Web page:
Is your home under-insured?
The rise in property values over the last four years may mean your home is significantly under-insured. In the event of a major catastrophe, a fire, earthquake or any other major "peril", you could find yourself severely out of pocket warns Vic Field of By Design, the short-term arm of broker Glenrand MIB.
Field cites the example of a home bought ten years ago for R250 000. It has since appreciated in market value to R750 000. The under-insured component could, therefore, be as much as R500 000. Bond insurance would cover say 90 percent of the original R250 000, if the home was financed in the typical way with a ten percent deposit.
That cover secures the loan to the homeowner; but it does nothing to cover the appreciation in the homes value, i.e. the replacement value of the property at today's prices. It's not up to the bank to look after you in this respect; the onus is on you to make certain your home is adequately insured.
Moreover, alterations and additions will add to this problem. "When deciding the correct value to insure one must consider the price of rebuilding the house from the ground, plus cost of demolition and professional fees (moving of debris and new plans following fire or storm damage), fire extinguishing charges, and public authorities requirements," says Field.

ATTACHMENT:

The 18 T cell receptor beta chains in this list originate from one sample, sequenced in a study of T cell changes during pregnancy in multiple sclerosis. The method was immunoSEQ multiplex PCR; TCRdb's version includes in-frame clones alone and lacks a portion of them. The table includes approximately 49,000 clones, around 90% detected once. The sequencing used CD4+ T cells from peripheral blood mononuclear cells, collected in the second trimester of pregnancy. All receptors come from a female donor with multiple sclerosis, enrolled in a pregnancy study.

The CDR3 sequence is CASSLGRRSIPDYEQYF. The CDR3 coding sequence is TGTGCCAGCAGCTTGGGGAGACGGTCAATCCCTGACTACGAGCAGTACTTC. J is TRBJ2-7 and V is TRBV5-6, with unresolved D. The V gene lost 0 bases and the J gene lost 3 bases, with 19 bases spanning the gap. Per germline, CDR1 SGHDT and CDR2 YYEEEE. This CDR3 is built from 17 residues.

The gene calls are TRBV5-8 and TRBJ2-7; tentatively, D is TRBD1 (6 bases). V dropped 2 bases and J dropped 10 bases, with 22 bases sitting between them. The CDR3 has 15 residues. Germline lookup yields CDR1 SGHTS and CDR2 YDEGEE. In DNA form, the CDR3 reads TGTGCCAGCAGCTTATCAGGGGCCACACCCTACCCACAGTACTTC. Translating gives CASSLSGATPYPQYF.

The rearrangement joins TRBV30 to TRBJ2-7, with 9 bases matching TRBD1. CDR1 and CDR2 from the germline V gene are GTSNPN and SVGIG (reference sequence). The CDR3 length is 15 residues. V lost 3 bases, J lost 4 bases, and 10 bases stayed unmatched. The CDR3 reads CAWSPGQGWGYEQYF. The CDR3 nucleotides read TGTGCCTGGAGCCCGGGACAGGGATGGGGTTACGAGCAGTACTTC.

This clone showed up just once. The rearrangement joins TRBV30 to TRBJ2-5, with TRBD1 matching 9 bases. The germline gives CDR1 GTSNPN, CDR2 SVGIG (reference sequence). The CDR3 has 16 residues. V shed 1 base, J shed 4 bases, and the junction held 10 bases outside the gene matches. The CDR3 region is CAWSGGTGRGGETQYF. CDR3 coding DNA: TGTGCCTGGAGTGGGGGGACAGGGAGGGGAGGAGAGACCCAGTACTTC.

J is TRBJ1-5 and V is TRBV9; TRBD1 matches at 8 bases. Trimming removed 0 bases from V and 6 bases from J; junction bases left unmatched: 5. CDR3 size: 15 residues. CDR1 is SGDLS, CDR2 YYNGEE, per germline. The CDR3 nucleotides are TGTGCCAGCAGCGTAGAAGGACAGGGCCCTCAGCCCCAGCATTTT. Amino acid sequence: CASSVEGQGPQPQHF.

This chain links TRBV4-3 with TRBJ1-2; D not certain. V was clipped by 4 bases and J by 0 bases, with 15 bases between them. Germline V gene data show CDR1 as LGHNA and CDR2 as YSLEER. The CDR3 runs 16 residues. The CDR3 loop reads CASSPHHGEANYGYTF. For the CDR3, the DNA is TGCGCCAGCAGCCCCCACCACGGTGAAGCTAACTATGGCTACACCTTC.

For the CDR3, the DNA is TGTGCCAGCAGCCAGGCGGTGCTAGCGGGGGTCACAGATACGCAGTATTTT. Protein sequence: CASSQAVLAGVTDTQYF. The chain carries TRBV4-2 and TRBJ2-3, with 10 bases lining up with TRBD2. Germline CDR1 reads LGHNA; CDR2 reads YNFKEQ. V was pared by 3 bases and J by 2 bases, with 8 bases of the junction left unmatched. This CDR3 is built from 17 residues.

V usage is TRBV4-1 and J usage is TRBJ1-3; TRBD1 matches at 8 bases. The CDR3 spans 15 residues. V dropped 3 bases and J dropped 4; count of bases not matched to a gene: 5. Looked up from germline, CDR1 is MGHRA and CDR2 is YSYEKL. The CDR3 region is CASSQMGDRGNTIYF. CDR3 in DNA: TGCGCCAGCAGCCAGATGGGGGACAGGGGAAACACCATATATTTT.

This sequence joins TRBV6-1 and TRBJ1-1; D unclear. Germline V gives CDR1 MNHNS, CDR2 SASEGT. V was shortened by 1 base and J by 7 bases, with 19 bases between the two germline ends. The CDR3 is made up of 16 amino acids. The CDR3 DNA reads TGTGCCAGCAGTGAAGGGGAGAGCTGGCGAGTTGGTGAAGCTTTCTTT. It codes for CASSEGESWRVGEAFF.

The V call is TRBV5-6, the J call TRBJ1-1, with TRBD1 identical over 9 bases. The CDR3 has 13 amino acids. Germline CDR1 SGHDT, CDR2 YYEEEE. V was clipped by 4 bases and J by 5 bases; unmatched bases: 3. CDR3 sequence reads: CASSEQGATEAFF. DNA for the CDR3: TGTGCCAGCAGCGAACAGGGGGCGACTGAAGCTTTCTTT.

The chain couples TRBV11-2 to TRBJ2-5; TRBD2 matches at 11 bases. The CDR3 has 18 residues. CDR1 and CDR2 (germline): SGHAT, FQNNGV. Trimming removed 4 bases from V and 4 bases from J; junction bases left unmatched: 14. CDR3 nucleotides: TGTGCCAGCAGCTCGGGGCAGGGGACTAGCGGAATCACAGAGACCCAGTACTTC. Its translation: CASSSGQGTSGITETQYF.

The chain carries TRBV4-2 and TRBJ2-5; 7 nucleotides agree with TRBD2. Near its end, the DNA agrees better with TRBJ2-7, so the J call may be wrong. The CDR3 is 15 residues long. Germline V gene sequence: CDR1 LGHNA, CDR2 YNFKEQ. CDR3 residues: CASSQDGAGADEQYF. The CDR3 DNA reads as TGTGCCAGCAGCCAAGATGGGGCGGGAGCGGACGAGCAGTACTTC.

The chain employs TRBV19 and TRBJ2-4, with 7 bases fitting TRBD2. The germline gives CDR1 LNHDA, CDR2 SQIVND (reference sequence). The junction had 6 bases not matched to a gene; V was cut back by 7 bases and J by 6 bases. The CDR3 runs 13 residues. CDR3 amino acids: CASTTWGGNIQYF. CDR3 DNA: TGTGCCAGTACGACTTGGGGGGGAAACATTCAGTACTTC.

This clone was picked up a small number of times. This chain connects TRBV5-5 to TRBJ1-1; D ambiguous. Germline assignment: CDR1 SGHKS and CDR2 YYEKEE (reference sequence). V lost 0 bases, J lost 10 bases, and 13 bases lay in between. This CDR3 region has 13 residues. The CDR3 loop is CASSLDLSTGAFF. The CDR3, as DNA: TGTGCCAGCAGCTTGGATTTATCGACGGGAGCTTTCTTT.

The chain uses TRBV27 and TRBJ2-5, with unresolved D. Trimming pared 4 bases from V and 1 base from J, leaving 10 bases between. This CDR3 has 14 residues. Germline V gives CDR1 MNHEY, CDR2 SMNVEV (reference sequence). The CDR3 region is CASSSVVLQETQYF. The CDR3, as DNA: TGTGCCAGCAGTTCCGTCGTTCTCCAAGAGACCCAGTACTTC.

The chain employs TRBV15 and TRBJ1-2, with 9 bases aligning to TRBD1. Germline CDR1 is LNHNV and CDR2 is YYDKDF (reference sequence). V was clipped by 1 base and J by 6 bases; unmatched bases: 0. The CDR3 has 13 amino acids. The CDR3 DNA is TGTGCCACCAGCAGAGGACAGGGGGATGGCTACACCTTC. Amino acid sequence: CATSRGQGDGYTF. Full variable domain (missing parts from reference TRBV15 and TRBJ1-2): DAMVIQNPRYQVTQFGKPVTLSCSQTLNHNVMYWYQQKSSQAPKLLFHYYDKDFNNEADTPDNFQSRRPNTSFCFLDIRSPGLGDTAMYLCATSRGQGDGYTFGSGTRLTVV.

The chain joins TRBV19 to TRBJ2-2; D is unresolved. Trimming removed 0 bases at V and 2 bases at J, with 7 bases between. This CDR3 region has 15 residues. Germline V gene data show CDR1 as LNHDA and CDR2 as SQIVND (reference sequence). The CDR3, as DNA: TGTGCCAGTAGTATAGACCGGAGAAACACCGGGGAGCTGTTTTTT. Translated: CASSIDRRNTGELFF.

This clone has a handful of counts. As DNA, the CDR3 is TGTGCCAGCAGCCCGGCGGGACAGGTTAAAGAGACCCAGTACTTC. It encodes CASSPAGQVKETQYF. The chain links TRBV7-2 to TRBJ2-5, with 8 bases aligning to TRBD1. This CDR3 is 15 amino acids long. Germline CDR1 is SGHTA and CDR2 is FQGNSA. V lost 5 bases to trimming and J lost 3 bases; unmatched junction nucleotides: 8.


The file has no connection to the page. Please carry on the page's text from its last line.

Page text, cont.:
"The cost of providing sufficient cover is negligible in the scheme of things. For example, insurance for a home valued at R1-million would typically start at around R150 per month if the insurance were placed in the open market where rates (the cost per R1000 of cover) are around 0.16 percent," he adds.
Interestingly were you to insure precisely the same house through a bank the rate per thousand rand would be quite significantly higher at around 0.225 percent.
"Anyone with a home loan is obliged by the banks to insure the value of that loan. However, beyond that the homeowner has to look out for his or her own interests and with property prices rising by some 18 percent per annum, it's absolutely critical to re-assess the cover on your home.
"What's more in doing so, you can lump your homeowners cover with your motor and householders' cover (which insures the contents of your home) thereby reducing the overall rate at which your cover is provided.
"An interesting aside is that homeowners who pledge their homes as security for loans are in danger of having to honour those loans out of their own pocket should they be under insured.
"Ironically, people will often insure their cellphones before they make sure that their house is properly covered. The two are hardly in the same league and while the loss of the one is readily replaceable, the loss of the other could literally bankrupt you," says Field.
Article from: http://mymoney.iafrica.com